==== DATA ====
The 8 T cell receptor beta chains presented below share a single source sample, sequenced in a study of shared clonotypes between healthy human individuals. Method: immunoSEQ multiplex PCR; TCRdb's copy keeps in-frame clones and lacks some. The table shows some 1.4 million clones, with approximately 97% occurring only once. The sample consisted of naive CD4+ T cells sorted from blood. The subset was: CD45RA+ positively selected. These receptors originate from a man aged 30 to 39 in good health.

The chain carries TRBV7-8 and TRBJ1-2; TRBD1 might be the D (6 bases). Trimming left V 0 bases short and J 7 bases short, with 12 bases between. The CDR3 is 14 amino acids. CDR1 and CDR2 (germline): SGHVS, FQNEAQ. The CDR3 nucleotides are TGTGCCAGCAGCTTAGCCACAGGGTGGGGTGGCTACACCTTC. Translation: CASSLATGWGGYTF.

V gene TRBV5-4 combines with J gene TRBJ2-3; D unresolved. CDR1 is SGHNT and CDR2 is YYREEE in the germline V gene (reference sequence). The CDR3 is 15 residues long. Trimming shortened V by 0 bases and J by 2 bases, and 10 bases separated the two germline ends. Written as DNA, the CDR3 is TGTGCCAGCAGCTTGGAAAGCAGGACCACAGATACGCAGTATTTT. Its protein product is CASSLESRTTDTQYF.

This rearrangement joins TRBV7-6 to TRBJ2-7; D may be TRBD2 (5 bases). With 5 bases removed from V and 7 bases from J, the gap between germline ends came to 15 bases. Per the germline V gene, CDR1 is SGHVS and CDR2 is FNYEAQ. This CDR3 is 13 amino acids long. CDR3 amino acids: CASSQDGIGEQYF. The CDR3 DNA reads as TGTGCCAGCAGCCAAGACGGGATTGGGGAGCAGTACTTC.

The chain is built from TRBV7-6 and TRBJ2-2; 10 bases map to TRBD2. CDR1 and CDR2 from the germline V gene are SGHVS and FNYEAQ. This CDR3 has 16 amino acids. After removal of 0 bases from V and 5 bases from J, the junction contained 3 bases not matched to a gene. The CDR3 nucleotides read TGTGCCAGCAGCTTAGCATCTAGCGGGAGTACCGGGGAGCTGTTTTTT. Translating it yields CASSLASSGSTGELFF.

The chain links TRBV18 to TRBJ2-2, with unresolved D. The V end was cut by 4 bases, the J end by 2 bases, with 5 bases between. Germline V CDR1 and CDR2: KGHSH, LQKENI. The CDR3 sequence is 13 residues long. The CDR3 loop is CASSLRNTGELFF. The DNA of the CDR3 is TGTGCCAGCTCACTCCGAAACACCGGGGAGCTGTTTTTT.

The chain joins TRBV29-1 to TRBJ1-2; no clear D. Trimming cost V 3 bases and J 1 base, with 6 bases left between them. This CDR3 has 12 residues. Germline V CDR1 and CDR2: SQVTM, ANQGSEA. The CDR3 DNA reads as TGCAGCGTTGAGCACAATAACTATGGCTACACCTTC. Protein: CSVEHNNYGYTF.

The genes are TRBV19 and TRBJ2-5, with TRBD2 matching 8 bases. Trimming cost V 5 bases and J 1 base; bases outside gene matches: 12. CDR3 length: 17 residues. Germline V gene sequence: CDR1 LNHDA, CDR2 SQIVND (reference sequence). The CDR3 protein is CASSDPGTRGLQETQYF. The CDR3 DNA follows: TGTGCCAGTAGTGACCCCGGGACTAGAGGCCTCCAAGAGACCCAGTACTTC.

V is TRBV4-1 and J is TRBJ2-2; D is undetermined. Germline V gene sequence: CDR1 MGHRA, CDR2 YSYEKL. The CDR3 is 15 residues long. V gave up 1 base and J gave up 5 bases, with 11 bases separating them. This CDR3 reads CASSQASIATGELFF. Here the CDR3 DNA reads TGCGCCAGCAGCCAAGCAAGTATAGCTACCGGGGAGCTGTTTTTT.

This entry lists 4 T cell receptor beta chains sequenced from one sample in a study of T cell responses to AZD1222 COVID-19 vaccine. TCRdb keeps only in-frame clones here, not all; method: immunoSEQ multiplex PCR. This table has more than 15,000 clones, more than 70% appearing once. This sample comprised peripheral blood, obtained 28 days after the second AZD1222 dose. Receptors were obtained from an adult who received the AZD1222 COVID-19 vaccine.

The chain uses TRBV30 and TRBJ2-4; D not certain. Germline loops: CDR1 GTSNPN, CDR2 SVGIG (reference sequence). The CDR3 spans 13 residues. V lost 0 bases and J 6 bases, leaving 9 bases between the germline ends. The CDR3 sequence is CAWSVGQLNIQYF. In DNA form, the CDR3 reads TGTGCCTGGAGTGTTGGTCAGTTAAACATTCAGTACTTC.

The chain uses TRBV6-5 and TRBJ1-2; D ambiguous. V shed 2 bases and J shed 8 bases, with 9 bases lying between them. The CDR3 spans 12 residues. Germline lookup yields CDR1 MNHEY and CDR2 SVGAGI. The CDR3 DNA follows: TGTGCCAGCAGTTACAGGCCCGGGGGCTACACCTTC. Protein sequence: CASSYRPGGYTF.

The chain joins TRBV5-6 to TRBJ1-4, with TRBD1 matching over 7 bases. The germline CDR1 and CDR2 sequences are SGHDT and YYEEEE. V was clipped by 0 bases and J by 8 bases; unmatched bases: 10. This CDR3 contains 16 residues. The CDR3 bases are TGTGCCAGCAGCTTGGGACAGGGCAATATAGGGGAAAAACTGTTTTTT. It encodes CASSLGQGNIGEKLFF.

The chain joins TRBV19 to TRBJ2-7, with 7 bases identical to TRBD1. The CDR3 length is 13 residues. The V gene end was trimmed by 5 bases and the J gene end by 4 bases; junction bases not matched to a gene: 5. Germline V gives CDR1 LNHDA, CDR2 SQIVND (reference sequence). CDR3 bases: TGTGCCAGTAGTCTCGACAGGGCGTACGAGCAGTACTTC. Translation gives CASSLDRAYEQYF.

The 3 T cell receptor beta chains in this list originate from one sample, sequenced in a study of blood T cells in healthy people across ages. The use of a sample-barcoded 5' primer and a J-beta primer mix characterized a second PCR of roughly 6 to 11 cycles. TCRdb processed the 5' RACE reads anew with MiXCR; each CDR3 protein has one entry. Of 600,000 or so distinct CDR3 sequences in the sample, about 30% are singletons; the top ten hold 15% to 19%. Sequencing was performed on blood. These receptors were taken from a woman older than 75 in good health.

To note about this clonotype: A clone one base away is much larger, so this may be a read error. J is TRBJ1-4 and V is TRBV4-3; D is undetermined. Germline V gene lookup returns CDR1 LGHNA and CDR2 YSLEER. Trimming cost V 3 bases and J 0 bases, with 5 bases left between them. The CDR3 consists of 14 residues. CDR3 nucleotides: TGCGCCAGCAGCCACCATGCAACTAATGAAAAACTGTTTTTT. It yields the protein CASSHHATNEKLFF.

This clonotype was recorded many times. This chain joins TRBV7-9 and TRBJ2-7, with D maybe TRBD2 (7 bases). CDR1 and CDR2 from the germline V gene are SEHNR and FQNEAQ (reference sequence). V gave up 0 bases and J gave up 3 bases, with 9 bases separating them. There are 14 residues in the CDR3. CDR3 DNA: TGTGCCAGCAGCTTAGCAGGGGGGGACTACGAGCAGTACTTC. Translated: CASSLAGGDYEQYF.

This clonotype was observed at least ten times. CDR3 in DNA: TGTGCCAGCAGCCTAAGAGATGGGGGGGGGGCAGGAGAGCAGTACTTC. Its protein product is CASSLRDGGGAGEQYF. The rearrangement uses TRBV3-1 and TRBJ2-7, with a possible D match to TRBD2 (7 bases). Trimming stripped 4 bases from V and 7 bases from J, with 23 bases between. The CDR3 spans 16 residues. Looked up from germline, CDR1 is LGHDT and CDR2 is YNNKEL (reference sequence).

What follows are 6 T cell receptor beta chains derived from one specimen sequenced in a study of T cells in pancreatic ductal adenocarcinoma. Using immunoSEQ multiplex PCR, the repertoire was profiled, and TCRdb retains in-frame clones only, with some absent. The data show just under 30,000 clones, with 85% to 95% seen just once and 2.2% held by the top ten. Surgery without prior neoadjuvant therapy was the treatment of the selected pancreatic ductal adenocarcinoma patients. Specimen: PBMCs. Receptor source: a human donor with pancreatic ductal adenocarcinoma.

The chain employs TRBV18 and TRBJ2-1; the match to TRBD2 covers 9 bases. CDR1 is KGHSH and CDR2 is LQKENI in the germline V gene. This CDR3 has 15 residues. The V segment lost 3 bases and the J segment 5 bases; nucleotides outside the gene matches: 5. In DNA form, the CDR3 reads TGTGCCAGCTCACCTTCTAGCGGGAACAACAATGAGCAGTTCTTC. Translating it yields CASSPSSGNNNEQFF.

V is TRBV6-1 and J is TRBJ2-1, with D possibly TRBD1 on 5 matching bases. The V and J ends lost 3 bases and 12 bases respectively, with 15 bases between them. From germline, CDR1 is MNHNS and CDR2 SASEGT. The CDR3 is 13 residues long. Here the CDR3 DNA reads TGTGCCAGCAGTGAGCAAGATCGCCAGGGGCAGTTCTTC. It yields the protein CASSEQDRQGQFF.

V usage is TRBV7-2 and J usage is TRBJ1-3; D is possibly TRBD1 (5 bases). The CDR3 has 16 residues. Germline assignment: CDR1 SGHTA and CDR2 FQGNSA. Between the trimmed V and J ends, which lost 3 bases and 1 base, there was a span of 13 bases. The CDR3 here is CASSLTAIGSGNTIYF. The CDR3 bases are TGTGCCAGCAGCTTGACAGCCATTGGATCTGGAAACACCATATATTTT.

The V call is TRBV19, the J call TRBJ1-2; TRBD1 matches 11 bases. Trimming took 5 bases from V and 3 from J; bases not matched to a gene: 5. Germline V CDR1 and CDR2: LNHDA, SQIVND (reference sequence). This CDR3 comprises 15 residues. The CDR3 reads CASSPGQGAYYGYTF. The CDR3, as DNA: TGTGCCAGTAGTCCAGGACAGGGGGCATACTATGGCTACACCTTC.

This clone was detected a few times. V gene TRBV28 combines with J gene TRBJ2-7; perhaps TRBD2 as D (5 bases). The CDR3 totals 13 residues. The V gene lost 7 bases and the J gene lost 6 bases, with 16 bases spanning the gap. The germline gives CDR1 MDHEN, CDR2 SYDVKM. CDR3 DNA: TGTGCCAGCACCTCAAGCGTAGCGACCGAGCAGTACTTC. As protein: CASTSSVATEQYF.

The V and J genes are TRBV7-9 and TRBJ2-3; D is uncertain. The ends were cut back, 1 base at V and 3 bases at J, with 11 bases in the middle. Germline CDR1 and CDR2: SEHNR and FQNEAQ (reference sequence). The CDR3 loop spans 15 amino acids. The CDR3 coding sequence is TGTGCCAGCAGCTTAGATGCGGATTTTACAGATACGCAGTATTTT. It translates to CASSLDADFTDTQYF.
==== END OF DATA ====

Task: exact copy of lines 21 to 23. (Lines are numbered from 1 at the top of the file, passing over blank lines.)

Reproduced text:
V is TRBV6-1 and J is TRBJ2-1, with D possibly TRBD1 on 5 matching bases. The V and J ends lost 3 bases and 12 bases respectively, with 15 bases between them. From germline, CDR1 is MNHNS and CDR2 SASEGT. The CDR3 is 13 residues long. Here the CDR3 DNA reads TGTGCCAGCAGTGAGCAAGATCGCCAGGGGCAGTTCTTC. It yields the protein CASSEQDRQGQFF.

V usage is TRBV7-2 and J usage is TRBJ1-3; D is possibly TRBD1 (5 bases). The CDR3 has 16 residues. Germline assignment: CDR1 SGHTA and CDR2 FQGNSA. Between the trimmed V and J ends, which lost 3 bases and 1 base, there was a span of 13 bases. The CDR3 here is CASSLTAIGSGNTIYF. The CDR3 bases are TGTGCCAGCAGCTTGACAGCCATTGGATCTGGAAACACCATATATTTT.

The V call is TRBV19, the J call TRBJ1-2; TRBD1 matches 11 bases. Trimming took 5 bases from V and 3 from J; bases not matched to a gene: 5. Germline V CDR1 and CDR2: LNHDA, SQIVND (reference sequence). This CDR3 comprises 15 residues. The CDR3 reads CASSPGQGAYYGYTF. The CDR3, as DNA: TGTGCCAGTAGTCCAGGACAGGGGGCATACTATGGCTACACCTTC.